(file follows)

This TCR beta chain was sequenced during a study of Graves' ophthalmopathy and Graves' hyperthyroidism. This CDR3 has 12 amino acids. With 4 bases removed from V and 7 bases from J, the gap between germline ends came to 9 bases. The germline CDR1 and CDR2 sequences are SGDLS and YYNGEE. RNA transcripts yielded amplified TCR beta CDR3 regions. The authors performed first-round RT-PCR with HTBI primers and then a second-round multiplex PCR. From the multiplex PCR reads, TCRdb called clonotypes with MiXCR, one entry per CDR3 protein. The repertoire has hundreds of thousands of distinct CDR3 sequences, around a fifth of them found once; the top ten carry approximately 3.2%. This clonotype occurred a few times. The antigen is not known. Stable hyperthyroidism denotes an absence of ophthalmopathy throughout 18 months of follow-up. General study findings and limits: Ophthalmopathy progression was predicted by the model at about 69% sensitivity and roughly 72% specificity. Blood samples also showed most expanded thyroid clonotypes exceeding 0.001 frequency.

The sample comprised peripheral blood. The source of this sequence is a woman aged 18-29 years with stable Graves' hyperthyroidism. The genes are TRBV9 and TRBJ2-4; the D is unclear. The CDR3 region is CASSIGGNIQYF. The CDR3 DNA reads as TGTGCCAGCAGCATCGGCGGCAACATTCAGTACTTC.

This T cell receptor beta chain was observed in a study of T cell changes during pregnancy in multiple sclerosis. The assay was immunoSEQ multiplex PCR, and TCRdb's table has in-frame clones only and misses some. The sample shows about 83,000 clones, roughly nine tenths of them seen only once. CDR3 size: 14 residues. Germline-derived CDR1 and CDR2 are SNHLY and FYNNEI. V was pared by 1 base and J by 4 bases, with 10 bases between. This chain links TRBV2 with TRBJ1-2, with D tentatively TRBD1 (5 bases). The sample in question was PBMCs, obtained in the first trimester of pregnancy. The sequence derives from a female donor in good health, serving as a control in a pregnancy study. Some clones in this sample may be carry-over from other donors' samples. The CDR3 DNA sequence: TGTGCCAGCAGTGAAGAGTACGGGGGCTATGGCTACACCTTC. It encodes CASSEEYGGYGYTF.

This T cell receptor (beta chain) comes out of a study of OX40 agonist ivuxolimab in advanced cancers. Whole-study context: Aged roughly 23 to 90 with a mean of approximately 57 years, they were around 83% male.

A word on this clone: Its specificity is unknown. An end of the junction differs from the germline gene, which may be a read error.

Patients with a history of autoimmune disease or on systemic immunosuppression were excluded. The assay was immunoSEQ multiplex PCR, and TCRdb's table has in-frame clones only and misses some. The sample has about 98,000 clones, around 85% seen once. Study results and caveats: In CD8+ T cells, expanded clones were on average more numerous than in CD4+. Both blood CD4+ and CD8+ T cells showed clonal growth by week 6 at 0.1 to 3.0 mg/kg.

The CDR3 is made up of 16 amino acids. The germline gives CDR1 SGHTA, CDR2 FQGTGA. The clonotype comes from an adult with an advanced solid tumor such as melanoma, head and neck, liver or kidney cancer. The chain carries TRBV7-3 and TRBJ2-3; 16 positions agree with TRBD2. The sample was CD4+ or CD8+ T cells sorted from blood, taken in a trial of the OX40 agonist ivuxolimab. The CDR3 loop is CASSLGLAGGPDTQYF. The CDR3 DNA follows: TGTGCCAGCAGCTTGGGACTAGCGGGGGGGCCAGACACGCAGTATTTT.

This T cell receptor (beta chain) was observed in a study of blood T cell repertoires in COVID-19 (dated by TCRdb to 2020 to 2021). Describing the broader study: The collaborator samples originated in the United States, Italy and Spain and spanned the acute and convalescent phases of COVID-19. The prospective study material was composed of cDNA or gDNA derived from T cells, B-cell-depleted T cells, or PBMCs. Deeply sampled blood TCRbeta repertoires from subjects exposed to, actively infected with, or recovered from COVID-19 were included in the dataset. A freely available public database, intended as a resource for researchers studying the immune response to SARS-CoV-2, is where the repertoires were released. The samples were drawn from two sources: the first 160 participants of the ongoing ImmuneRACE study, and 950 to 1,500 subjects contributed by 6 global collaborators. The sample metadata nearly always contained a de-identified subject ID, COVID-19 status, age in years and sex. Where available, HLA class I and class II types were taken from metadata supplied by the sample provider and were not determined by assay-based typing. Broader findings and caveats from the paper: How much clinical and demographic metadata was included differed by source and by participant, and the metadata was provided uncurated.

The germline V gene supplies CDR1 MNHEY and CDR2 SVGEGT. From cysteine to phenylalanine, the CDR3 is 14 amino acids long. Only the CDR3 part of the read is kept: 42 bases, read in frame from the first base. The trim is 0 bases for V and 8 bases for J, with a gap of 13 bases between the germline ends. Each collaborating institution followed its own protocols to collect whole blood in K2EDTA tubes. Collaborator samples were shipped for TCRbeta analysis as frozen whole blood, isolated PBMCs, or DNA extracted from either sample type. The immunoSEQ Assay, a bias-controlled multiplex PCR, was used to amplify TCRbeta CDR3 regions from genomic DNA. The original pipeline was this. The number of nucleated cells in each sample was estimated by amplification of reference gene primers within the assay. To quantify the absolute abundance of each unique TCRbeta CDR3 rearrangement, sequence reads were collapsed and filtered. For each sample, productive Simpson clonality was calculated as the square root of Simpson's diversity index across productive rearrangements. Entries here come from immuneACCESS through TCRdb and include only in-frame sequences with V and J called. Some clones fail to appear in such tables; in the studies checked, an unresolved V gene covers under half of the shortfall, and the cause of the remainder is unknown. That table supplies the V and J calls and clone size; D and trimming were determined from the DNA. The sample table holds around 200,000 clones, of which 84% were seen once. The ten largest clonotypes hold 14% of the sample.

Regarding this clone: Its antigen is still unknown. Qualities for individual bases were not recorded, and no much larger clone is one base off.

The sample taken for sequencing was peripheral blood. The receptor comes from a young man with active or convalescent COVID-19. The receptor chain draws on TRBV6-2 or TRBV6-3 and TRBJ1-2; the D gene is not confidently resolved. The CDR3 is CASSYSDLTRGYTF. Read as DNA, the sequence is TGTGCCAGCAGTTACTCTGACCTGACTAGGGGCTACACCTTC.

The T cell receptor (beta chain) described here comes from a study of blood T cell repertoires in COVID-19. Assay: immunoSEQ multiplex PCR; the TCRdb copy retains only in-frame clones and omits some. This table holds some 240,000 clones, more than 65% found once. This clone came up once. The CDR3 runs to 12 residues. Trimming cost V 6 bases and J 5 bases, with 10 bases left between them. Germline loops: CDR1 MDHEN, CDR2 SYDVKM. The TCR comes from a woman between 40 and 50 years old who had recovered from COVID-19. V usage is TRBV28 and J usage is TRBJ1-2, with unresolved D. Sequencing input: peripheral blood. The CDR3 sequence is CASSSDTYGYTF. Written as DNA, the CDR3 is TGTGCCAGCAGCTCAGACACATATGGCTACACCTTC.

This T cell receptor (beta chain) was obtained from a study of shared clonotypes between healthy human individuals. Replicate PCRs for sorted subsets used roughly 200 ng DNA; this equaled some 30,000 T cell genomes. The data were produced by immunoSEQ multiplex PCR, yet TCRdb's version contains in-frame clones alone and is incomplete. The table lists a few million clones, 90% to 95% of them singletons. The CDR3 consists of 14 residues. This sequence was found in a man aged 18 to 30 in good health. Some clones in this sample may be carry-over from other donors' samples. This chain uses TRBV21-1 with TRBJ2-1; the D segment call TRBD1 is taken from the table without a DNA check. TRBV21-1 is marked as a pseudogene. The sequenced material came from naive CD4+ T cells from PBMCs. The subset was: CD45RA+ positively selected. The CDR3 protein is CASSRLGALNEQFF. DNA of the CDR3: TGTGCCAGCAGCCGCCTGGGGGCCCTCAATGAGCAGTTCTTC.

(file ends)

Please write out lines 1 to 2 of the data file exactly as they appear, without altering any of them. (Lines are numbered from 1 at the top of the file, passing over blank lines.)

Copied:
This TCR beta chain was sequenced during a study of Graves' ophthalmopathy and Graves' hyperthyroidism. This CDR3 has 12 amino acids. With 4 bases removed from V and 7 bases from J, the gap between germline ends came to 9 bases. The germline CDR1 and CDR2 sequences are SGDLS and YYNGEE. RNA transcripts yielded amplified TCR beta CDR3 regions. The authors performed first-round RT-PCR with HTBI primers and then a second-round multiplex PCR. From the multiplex PCR reads, TCRdb called clonotypes with MiXCR, one entry per CDR3 protein. The repertoire has hundreds of thousands of distinct CDR3 sequences, around a fifth of them found once; the top ten carry approximately 3.2%. This clonotype occurred a few times. The antigen is not known. Stable hyperthyroidism denotes an absence of ophthalmopathy throughout 18 months of follow-up. General study findings and limits: Ophthalmopathy progression was predicted by the model at about 69% sensitivity and roughly 72% specificity. Blood samples also showed most expanded thyroid clonotypes exceeding 0.001 frequency.

The sample comprised peripheral blood. The source of this sequence is a woman aged 18-29 years with stable Graves' hyperthyroidism. The genes are TRBV9 and TRBJ2-4; the D is unclear. The CDR3 region is CASSIGGNIQYF. The CDR3 DNA reads as TGTGCCAGCAGCATCGGCGGCAACATTCAGTACTTC.